One of my tendencies as a GM, and even as a player, is to correct things when I think they're being stated wrong. This isn't malicious on my part. I just don't want people acting under the incorrect information, and it is very easy to get something wrong in an RPG. The problem with this though is that sometimes people are deliberately giving wrong information, and by chiming in you're disrupting the scene, the conversation, and making things more awkward.
There are a lot of reasons for someone to give the wrong info deliberately. Sometimes it is how their character saw it. Sometimes they feel their character just wouldn't get it or care enough to get it right. Sometimes they are actually trying to deceive and lie in character.
The reason doesn't matter. What matters is that when you chime in and bring things out of character to correct it, you can lose a lot of energy in the scene. In ensuring that the player knows what is up, and is saying it deliberately, you break them out of the moment. This can de-escalate desired in character tension.
Let Them Play
Because of this, of late I've started giving myself the following advice mid-session: let them play. Keep quiet, let them play the scene out IC, and don't interrupt either with clarifications or stuff going on in the world. Let the scene play out and see what happens.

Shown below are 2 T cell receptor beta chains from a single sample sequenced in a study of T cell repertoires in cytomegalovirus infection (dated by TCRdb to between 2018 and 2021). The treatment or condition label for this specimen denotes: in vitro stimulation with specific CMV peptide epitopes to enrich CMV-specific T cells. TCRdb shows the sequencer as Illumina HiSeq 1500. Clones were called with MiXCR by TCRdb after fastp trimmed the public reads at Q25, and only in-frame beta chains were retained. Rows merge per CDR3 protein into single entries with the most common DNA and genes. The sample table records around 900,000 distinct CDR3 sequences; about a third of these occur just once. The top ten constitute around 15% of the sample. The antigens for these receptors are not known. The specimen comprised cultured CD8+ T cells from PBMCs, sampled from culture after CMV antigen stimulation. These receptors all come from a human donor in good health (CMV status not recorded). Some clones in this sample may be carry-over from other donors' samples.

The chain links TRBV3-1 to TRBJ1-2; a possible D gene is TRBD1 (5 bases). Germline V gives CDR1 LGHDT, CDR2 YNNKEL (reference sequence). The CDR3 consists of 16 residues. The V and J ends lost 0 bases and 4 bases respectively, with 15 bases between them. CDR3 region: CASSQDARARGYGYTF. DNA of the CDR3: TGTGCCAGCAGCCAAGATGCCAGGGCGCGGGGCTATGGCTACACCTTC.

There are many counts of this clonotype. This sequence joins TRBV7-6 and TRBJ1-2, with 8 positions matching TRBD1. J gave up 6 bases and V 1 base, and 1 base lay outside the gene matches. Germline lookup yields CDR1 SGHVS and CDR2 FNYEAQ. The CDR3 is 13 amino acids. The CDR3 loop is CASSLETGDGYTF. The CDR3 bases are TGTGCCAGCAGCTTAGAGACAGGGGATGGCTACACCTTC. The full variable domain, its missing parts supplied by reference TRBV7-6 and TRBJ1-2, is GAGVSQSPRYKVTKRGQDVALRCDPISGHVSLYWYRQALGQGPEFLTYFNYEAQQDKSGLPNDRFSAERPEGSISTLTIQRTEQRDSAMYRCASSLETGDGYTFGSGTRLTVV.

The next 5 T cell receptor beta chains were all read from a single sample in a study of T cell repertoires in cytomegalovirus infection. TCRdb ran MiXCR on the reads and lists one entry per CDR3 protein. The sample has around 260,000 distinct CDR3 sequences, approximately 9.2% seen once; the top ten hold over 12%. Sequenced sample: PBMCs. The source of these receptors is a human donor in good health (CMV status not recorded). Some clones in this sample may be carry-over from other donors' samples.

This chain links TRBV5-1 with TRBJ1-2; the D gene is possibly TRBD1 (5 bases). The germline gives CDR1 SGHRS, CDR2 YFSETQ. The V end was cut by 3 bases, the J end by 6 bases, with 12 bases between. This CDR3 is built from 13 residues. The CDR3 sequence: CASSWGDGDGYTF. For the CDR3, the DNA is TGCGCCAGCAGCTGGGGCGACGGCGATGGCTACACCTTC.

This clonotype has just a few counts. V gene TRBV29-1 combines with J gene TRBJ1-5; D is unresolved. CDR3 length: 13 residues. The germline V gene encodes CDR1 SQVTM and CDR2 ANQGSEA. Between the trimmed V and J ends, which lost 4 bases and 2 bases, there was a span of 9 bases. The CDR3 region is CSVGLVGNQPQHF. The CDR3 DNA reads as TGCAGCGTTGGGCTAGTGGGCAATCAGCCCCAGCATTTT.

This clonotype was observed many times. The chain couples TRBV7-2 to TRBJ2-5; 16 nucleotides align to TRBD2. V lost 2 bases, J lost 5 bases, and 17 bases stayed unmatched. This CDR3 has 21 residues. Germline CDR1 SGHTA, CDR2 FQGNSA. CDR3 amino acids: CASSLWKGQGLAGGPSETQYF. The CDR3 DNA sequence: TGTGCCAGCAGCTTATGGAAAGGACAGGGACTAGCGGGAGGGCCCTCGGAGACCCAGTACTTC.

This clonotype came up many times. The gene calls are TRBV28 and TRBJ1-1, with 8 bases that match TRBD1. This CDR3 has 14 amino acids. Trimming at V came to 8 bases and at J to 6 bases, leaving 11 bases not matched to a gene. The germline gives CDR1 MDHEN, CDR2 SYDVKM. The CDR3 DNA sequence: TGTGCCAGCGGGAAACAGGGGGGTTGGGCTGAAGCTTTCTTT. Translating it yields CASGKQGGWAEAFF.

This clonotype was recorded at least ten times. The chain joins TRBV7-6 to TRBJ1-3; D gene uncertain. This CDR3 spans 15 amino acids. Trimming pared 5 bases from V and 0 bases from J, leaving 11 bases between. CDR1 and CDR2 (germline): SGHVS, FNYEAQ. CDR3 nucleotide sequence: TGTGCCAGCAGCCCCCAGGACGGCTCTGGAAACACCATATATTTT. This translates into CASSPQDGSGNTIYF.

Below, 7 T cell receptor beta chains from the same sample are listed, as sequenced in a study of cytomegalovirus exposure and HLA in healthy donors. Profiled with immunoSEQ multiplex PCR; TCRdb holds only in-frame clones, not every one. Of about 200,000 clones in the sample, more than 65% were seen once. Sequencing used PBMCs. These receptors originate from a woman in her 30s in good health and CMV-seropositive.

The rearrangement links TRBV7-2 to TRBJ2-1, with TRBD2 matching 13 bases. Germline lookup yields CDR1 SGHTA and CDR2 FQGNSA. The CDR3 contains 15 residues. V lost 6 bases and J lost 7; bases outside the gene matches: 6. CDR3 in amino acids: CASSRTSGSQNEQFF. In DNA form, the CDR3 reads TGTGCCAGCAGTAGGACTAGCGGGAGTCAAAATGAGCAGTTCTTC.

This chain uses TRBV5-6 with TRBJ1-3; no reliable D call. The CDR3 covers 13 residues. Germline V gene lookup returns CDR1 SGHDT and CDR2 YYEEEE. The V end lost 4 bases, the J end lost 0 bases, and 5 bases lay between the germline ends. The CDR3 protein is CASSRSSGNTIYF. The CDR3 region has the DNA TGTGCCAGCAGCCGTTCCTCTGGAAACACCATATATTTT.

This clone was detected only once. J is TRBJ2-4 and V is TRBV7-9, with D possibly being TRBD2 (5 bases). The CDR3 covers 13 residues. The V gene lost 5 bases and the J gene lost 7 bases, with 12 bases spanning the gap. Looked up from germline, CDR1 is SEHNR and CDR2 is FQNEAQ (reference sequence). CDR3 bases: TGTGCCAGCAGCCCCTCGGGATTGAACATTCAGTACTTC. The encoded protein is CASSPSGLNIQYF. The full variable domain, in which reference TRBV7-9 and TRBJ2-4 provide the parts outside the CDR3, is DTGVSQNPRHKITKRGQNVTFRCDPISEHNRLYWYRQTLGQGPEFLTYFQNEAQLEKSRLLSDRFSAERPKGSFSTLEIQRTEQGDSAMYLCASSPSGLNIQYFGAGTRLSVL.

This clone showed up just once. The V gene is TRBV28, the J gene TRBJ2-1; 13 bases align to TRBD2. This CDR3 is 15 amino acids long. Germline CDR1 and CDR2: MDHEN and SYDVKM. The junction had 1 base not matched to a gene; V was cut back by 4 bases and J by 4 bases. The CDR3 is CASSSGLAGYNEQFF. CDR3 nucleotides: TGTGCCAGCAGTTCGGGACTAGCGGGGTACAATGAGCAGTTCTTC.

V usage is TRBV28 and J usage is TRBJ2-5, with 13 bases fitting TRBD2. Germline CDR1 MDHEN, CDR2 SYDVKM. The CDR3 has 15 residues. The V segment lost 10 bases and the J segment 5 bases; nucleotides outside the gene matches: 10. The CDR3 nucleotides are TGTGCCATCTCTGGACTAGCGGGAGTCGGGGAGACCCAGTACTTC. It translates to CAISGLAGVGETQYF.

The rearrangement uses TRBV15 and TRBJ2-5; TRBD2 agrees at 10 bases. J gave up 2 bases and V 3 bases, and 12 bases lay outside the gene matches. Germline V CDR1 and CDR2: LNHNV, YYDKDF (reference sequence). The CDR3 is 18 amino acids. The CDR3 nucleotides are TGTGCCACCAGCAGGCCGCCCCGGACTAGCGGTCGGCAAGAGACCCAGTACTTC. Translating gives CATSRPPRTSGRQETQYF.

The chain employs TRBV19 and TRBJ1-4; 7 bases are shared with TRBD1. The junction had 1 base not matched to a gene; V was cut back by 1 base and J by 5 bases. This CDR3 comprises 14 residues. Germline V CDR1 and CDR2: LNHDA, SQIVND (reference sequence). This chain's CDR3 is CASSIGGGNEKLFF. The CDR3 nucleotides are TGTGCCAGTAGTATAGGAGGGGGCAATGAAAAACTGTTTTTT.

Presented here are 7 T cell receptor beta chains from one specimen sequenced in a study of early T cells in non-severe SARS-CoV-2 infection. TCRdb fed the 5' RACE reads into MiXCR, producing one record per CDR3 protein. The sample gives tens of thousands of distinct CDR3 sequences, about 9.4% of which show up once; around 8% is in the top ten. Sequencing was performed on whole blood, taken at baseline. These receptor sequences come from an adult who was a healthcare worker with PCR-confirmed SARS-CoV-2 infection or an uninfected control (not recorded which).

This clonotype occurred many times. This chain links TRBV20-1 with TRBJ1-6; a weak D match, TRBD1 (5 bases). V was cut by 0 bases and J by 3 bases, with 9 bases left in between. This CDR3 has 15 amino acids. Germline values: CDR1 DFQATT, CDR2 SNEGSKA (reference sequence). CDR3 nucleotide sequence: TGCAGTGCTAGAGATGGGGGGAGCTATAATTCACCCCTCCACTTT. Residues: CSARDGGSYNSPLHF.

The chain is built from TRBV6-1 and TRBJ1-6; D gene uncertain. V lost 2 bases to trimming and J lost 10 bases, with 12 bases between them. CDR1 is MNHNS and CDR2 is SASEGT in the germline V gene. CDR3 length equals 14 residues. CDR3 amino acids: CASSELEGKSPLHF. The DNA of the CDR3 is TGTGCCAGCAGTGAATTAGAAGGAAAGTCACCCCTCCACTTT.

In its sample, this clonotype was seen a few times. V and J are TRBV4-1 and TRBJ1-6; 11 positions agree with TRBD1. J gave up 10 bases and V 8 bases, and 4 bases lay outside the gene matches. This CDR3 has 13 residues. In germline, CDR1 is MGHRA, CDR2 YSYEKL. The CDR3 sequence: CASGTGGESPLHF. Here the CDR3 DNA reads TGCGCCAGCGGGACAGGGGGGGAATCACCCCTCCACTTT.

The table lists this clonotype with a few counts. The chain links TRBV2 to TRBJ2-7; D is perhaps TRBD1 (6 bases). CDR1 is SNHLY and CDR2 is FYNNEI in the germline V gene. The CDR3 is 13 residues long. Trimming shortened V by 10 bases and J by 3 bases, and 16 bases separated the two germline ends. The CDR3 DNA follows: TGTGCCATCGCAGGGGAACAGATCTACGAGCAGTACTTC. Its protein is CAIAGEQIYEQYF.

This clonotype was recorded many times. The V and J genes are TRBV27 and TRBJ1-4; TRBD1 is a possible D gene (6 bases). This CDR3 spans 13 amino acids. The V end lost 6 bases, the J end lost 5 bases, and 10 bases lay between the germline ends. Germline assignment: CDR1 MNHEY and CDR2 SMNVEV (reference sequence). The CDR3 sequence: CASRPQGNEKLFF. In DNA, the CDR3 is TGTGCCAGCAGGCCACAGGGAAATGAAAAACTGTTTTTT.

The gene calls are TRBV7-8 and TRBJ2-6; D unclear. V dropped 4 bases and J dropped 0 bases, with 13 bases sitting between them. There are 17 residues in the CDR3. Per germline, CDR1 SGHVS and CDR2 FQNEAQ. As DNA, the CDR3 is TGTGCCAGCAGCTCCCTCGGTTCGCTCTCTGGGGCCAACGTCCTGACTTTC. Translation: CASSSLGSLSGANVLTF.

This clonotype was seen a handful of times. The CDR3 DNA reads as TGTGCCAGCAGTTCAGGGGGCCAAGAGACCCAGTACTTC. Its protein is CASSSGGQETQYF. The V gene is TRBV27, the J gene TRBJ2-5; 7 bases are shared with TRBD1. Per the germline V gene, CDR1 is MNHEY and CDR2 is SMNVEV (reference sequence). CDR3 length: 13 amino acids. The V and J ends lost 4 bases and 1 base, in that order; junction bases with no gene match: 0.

Now if things slow down, or the world is primed to interrupt that is one thing, but 90% of the time when the PCs are having a conversation there is nothing immediately going on that could interrupt that. When the GM moves things along, they're literally moving things along either in time or location. So just let the players play out the scene.
That said, you still want to pay attention. If 2 of 6 players are doing a private scene, you can do stuff with the other 4 players. There is no reason that they can't also do something while those PCs are having their private scene. Even then, try to pay some attention to the conversation. Did something important get said wrong? if so, make a note for yourself. Were there questions they need answers for? Make a note.
Are things getting heated in character? Keep an eye on it. If it seems to be going out of character you can chime in with a "is everything cool, out of character I mean?"
Time For Correction
After the game make yourself available to the players on an out of character level for questions and clarifications. This is the time to ask about those things you made notes of. You can do it privately with the player, or openly at the table depending on how your group works. Mostly I don't keep secrets from the other players and trust them to keep their IC knowledge and OOC knowledge divided, so I can just ask. Other groups may do things differently, and that's just fine.
After the game is also a good time to make sure players are having fun out of character even if their characters are at each other's throat in character. Drama is fine. Tension is good. As long as both are kept in character. Out of character? It's a game. It's supposed to be fun.